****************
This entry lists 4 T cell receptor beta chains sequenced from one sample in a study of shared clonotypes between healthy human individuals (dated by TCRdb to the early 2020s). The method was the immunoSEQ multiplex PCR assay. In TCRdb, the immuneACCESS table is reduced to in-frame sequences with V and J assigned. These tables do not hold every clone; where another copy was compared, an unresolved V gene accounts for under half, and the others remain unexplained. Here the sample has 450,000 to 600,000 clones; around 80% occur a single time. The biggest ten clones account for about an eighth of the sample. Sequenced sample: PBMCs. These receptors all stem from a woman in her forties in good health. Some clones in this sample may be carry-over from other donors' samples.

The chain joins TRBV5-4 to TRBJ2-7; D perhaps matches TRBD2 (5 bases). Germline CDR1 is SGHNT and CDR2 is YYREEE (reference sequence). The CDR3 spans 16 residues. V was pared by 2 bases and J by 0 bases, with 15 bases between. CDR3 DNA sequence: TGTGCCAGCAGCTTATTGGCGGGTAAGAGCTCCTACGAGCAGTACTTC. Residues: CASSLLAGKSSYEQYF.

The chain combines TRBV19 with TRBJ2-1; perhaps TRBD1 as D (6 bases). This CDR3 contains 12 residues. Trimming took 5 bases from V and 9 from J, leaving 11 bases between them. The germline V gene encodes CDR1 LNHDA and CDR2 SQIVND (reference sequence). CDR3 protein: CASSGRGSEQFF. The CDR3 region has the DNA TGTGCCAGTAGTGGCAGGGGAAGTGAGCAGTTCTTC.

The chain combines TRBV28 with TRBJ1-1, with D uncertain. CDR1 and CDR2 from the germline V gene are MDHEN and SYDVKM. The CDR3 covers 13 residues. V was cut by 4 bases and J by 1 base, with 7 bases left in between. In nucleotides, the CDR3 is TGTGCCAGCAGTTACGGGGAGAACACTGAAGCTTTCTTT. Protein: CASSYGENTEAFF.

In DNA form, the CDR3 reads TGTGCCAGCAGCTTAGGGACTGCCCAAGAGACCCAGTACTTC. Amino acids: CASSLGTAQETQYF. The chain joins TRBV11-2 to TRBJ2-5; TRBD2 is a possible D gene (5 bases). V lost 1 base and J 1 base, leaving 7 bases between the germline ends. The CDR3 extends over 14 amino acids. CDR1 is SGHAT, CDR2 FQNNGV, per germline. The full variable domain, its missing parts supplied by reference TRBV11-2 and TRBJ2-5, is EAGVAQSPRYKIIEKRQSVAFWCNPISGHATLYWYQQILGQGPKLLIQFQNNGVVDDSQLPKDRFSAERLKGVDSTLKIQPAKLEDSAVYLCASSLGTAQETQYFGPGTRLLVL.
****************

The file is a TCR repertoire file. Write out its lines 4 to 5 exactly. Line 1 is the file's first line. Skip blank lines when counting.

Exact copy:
The chain combines TRBV28 with TRBJ1-1, with D uncertain. CDR1 and CDR2 from the germline V gene are MDHEN and SYDVKM. The CDR3 covers 13 residues. V was cut by 4 bases and J by 1 base, with 7 bases left in between. In nucleotides, the CDR3 is TGTGCCAGCAGTTACGGGGAGAACACTGAAGCTTTCTTT. Protein: CASSYGENTEAFF.

In DNA form, the CDR3 reads TGTGCCAGCAGCTTAGGGACTGCCCAAGAGACCCAGTACTTC. Amino acids: CASSLGTAQETQYF. The chain joins TRBV11-2 to TRBJ2-5; TRBD2 is a possible D gene (5 bases). V lost 1 base and J 1 base, leaving 7 bases between the germline ends. The CDR3 extends over 14 amino acids. CDR1 is SGHAT, CDR2 FQNNGV, per germline. The full variable domain, its missing parts supplied by reference TRBV11-2 and TRBJ2-5, is EAGVAQSPRYKIIEKRQSVAFWCNPISGHATLYWYQQILGQGPKLLIQFQNNGVVDDSQLPKDRFSAERLKGVDSTLKIQPAKLEDSAVYLCASSLGTAQETQYFGPGTRLLVL.